Sunday, July 26, 2015

A Dismal Outlook

The agreement with Iran, Greece's economic disaster and a sharp downturn in China's economy; amongst other things, have caused yet another application of the brakes in the oil patch. There has been a slight uptick in fracking, but even that appears to lack momentum. Maintenance and support, like work over rigs, are some of the few activities steadily ginning along. We are just entering the dog days of summer and this does not bode well for security work in the patch. I believe the yearly loss of workers: due to winter Texans heading North and away from the heat, is one of the few reasons that here are any gates open at all. It is my strong belief that extreme care should be taken by anyone contemplating coming South for gate guard work this winter. My advice to you: if you do not secure a gate before coming down, is don't come. If the security company says they can't place you unless you're in the area; tell them politely that you're not interested in serving as a standby. If I haven't dissuaded you, only agree to come if the security company is willing to provide a spot for you while you wait for a gate. The only bright spot might be for those licensed guards that are returning. If you can't already tell; I am doing my best to help prevent the debacle we suffered through last winter. For those of you that missed it, the crash in oil prices last winter saw guards suffering through long waits for gate openings. Some reportedly set for weeks or longer. Seeing this downturn is especially disturbing, given the time of year. It is my sincere hope that my predictions are in error. However, if gate guard work has any kind of accurate barometer, it is the amount of infrastructure that is sitting unused  in security yards. Based on a recent tour, including our own company's yard, things do not look good.
I realize this blog entry may have some of you wondering what a unlicensed noob should do. I think the employment outlook for someone having no other source of income is not good. I believe the days of coming down to the patch with only change in your pocket and just enough gas to get to a gate are, unfortunately, gone. If you're determined, have an alternate plan in place and some money set aside. Do not attempt to get licensed and on a gate after mid August. Traditionally, Labor Day is when winter Texans migrate south, so you should be here prior to that. Security companies have a reputation for not answering and/or returning calls. The best thing you can do to assist your hunt for a gate, is to establish a rapport with guards that are actually doing the work. Social media is a great place to start and you will find that most guards are very helpful. I guarantee you I can get someone on the phone much quicker than a noob ever could. Additionally those of us doing the work have a finger on its pulse, and know the market. If you approach this work with the attitude of a contractor you can find it very rewarding, especially monetarily.

Friday, July 24, 2015

A Plum Project Winds Down

We have been on this gate since October, easily a record for us. For some reason we are well liked and have been told that we can expect more of the same in the future. Part of the reason we were assigned here; there was a night shift in place when we first arrived, was to have us available for a pipeline project that was/is upcoming. That project got caught up in the "oil glut" cutbacks and we have remained. It's the first time we have been "squirreled" away by a company official, so now we know it can happen. The trick, it seems, is to simply do the job the best way you know how. You can do the job of a gate guard without being an insufferable ass. To add to our record, we have also outlasted an innumerable amount of contractors and everyone of our company men. That's right, we currently are rudderless, and have no leader-so to speak. It also seems the last company man failed to leave specific instructions on how to deal with, much less release, the guards. So now we are caught up in a delicate dance, with both sides saying they have performed their due diligence, and neither, seemingly, wanting to pull the plug. The only thing we know for sure is that the end is near, so we are preparing to move. Lest this confuse you, it might help to know that our exploration company rarely uses gate guards on these types of projects. We will miss this plum assignment as it has been rewarding in so many ways. We have UPS and Fed Ex delivery, but no mail at the gate. We are close to town and the facilities that provides. We rarely work past six pm, then lockup and settle in for the night. Best of all, the pace of the gate has allowed us to take on relief work and temporary assignments, essentially doubling our income at times. Conversely, it has also allowed one of us to get away and do things with regularity.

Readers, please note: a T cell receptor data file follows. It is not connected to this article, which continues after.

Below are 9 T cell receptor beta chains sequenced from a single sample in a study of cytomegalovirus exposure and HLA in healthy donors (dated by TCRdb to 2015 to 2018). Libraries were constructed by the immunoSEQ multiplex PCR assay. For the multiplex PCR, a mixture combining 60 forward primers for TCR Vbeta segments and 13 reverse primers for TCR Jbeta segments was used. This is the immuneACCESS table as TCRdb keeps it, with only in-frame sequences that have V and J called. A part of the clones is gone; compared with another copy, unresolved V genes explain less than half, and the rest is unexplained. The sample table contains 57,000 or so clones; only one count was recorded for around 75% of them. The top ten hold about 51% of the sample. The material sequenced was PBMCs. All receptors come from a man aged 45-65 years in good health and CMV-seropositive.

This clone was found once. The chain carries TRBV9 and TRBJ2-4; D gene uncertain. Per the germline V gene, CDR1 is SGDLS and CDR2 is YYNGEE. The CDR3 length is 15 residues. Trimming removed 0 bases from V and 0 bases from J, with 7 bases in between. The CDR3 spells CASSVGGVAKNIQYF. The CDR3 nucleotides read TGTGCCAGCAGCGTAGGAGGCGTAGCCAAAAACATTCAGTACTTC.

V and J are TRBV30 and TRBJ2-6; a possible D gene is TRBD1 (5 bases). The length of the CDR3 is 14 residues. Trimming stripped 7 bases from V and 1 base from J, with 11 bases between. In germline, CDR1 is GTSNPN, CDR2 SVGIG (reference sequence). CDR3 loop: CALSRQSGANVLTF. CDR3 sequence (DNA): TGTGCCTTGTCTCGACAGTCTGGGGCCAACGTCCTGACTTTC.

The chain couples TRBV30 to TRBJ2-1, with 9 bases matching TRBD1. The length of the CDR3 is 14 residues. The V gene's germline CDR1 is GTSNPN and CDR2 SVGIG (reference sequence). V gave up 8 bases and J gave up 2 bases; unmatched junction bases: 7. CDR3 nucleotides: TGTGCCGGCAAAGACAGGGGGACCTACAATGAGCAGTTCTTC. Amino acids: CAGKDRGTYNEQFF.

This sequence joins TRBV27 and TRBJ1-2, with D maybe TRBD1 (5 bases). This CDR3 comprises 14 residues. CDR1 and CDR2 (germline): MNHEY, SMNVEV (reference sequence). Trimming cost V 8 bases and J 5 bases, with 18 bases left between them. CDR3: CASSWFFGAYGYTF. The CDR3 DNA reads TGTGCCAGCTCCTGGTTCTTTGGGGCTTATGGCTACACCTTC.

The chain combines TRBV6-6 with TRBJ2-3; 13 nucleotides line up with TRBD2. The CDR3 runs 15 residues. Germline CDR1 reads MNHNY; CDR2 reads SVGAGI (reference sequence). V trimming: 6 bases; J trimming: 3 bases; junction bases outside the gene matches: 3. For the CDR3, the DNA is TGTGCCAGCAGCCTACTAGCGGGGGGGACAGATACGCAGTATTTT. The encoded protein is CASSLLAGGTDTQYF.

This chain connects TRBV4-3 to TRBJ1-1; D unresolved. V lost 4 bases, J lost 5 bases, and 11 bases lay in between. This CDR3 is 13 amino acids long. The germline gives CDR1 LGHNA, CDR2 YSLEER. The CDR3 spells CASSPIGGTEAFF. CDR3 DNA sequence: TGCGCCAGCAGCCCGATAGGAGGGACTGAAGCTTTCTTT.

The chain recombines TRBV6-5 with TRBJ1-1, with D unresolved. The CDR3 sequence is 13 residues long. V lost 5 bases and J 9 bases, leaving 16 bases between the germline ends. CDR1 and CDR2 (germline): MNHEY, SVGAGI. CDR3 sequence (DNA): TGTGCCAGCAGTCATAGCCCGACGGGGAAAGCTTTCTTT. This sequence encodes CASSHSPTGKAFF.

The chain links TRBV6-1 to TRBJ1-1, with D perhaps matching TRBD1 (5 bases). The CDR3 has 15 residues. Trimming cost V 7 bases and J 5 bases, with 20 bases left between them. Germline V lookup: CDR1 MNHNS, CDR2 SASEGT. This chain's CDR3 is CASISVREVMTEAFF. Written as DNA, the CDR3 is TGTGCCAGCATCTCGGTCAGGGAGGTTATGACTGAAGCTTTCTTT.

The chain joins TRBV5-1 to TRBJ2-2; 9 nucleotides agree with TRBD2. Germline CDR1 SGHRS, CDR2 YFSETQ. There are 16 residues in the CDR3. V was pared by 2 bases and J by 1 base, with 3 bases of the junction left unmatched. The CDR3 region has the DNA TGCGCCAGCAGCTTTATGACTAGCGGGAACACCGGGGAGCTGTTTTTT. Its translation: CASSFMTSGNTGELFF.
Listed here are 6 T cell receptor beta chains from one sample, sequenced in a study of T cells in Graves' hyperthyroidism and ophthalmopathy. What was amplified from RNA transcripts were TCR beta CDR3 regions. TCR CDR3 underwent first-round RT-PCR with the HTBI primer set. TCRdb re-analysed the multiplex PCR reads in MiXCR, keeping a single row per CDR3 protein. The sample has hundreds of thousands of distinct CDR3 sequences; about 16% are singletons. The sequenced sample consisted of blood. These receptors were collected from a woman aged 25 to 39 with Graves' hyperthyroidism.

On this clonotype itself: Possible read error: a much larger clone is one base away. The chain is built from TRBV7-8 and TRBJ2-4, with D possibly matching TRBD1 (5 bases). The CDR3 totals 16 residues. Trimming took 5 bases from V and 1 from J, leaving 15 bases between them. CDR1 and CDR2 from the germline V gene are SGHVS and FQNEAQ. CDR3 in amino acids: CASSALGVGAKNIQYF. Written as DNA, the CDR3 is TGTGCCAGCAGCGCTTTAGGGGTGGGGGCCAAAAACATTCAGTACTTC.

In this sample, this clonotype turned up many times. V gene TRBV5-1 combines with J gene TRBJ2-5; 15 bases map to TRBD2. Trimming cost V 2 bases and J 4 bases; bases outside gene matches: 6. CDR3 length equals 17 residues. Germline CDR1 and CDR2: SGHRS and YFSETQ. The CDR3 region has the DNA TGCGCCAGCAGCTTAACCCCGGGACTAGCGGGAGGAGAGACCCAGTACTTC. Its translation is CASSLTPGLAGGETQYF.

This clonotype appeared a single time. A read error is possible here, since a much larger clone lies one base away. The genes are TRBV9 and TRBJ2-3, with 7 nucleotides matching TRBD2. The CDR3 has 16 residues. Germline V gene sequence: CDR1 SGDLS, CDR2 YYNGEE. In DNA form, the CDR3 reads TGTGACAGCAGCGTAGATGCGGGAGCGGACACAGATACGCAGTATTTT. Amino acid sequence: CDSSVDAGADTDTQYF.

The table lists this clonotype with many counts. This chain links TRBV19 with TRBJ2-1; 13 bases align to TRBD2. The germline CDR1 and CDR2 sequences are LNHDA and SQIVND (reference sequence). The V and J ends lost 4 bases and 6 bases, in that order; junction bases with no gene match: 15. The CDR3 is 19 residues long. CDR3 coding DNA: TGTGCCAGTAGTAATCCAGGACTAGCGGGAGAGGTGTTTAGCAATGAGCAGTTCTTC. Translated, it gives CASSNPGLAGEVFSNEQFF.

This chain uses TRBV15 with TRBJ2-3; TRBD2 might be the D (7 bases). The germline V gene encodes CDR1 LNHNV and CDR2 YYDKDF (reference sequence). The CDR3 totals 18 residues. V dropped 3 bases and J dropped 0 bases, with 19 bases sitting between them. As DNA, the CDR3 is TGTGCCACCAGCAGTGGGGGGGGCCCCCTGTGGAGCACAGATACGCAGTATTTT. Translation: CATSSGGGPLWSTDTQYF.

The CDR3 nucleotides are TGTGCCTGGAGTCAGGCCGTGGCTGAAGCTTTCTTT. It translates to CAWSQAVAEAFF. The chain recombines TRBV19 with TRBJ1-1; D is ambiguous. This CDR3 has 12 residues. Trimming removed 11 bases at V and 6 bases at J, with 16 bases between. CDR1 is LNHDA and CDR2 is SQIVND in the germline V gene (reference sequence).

Our immediate plans for the future are to head to Houston and have needed repairs performed on our toyhauler. We have been without our main air conditioner for some time now and cannot wait to get it replaced/repaired. The trailer has almost become unbearable in the late afternoon. I have long espoused the need for two air conditioners to beat the South Texas summer heat. This experience has reaffirmed that. While the repairs are being performed we hope to explore the Houston area and relax. A friend of ours has RV spots in Rockport and we are hoping to stop by there for a day or two on our way back to the patch. I recommend the area for anyone wanting to make a daytrip. The seafood alone is worth it.

If I don't get around to it sooner, there will be an update once we get settled.